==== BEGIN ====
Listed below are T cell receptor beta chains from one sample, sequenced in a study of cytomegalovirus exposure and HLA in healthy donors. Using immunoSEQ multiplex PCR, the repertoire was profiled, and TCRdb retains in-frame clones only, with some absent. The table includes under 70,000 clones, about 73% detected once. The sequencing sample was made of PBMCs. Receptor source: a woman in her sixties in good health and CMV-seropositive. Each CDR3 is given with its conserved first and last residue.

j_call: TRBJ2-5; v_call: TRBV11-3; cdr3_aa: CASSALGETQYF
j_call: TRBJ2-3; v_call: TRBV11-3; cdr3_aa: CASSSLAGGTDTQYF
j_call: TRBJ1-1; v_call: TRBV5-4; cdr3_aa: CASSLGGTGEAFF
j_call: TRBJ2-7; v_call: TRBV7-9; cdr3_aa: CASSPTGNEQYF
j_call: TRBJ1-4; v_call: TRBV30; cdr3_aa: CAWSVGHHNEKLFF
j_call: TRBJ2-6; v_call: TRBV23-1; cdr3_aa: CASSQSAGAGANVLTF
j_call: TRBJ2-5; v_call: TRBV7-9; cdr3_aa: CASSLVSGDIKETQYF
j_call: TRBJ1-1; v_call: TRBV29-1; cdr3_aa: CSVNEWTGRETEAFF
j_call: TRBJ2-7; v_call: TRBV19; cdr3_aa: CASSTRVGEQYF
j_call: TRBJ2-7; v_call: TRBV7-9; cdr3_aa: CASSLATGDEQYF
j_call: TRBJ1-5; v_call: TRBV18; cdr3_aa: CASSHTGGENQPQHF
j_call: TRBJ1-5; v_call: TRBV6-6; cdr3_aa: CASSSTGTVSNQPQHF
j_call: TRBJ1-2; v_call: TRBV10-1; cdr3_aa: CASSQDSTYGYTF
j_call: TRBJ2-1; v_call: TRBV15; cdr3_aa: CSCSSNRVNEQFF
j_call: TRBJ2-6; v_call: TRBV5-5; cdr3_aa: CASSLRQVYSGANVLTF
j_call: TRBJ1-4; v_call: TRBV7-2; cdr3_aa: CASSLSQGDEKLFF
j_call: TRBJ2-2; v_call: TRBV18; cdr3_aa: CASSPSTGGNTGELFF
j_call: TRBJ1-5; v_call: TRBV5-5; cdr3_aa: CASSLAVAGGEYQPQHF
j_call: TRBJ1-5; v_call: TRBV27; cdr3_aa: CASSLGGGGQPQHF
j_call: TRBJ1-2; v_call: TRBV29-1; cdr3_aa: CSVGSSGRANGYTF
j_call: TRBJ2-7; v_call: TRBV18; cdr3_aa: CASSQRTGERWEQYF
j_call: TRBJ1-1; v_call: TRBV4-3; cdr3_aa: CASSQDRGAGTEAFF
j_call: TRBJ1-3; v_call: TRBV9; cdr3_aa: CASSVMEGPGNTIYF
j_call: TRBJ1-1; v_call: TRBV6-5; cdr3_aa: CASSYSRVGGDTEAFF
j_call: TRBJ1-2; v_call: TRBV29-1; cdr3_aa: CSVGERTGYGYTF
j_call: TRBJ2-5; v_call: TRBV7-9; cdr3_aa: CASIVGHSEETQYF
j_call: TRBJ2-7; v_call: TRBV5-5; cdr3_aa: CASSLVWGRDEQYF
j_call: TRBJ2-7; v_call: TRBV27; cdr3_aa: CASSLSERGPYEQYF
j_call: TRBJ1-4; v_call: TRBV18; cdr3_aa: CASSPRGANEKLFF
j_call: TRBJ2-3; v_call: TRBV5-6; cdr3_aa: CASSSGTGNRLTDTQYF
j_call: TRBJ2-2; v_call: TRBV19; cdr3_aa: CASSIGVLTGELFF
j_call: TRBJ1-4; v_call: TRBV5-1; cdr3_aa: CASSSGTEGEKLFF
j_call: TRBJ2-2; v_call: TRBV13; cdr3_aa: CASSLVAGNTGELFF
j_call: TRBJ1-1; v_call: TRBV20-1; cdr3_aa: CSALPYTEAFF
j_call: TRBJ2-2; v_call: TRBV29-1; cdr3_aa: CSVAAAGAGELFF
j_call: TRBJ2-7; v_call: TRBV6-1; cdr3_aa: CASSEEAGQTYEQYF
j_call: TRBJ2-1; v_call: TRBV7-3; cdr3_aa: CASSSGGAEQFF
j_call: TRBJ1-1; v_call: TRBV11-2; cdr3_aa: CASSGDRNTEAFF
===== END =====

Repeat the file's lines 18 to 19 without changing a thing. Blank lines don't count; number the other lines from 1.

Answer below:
j_call: TRBJ2-2; v_call: TRBV18; cdr3_aa: CASSPSTGGNTGELFF
j_call: TRBJ1-5; v_call: TRBV5-5; cdr3_aa: CASSLAVAGGEYQPQHF